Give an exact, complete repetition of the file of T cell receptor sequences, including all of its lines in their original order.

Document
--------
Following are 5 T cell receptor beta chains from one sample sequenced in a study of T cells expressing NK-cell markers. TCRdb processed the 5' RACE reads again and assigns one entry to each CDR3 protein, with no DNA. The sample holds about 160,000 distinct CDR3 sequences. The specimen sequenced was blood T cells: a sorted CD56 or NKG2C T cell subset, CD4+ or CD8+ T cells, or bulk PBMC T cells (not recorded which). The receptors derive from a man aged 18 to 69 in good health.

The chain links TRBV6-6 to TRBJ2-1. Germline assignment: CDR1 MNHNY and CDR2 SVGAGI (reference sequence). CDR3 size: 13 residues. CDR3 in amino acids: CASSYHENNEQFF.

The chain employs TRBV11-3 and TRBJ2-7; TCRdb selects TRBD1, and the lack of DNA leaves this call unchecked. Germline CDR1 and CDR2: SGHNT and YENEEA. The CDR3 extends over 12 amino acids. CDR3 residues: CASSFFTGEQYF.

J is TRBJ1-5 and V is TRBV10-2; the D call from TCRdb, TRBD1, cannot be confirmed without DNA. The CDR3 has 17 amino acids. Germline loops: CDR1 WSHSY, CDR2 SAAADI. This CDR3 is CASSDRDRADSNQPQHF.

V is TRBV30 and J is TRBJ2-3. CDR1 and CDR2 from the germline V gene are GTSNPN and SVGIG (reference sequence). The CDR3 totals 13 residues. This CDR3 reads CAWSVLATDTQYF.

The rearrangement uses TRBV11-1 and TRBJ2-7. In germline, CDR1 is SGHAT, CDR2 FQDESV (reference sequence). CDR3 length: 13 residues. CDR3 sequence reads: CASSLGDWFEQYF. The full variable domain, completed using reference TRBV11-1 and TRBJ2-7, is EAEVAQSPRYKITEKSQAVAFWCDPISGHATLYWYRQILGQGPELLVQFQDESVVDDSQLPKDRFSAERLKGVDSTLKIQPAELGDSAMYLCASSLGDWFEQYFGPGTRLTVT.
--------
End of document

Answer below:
Following are 5 T cell receptor beta chains from one sample sequenced in a study of T cells expressing NK-cell markers. TCRdb processed the 5' RACE reads again and assigns one entry to each CDR3 protein, with no DNA. The sample holds about 160,000 distinct CDR3 sequences. The specimen sequenced was blood T cells: a sorted CD56 or NKG2C T cell subset, CD4+ or CD8+ T cells, or bulk PBMC T cells (not recorded which). The receptors derive from a man aged 18 to 69 in good health.

The chain links TRBV6-6 to TRBJ2-1. Germline assignment: CDR1 MNHNY and CDR2 SVGAGI (reference sequence). CDR3 size: 13 residues. CDR3 in amino acids: CASSYHENNEQFF.

The chain employs TRBV11-3 and TRBJ2-7; TCRdb selects TRBD1, and the lack of DNA leaves this call unchecked. Germline CDR1 and CDR2: SGHNT and YENEEA. The CDR3 extends over 12 amino acids. CDR3 residues: CASSFFTGEQYF.

J is TRBJ1-5 and V is TRBV10-2; the D call from TCRdb, TRBD1, cannot be confirmed without DNA. The CDR3 has 17 amino acids. Germline loops: CDR1 WSHSY, CDR2 SAAADI. This CDR3 is CASSDRDRADSNQPQHF.

V is TRBV30 and J is TRBJ2-3. CDR1 and CDR2 from the germline V gene are GTSNPN and SVGIG (reference sequence). The CDR3 totals 13 residues. This CDR3 reads CAWSVLATDTQYF.

The rearrangement uses TRBV11-1 and TRBJ2-7. In germline, CDR1 is SGHAT, CDR2 FQDESV (reference sequence). CDR3 length: 13 residues. CDR3 sequence reads: CASSLGDWFEQYF. The full variable domain, completed using reference TRBV11-1 and TRBJ2-7, is EAEVAQSPRYKITEKSQAVAFWCDPISGHATLYWYRQILGQGPELLVQFQDESVVDDSQLPKDRFSAERLKGVDSTLKIQPAELGDSAMYLCASSLGDWFEQYFGPGTRLTVT.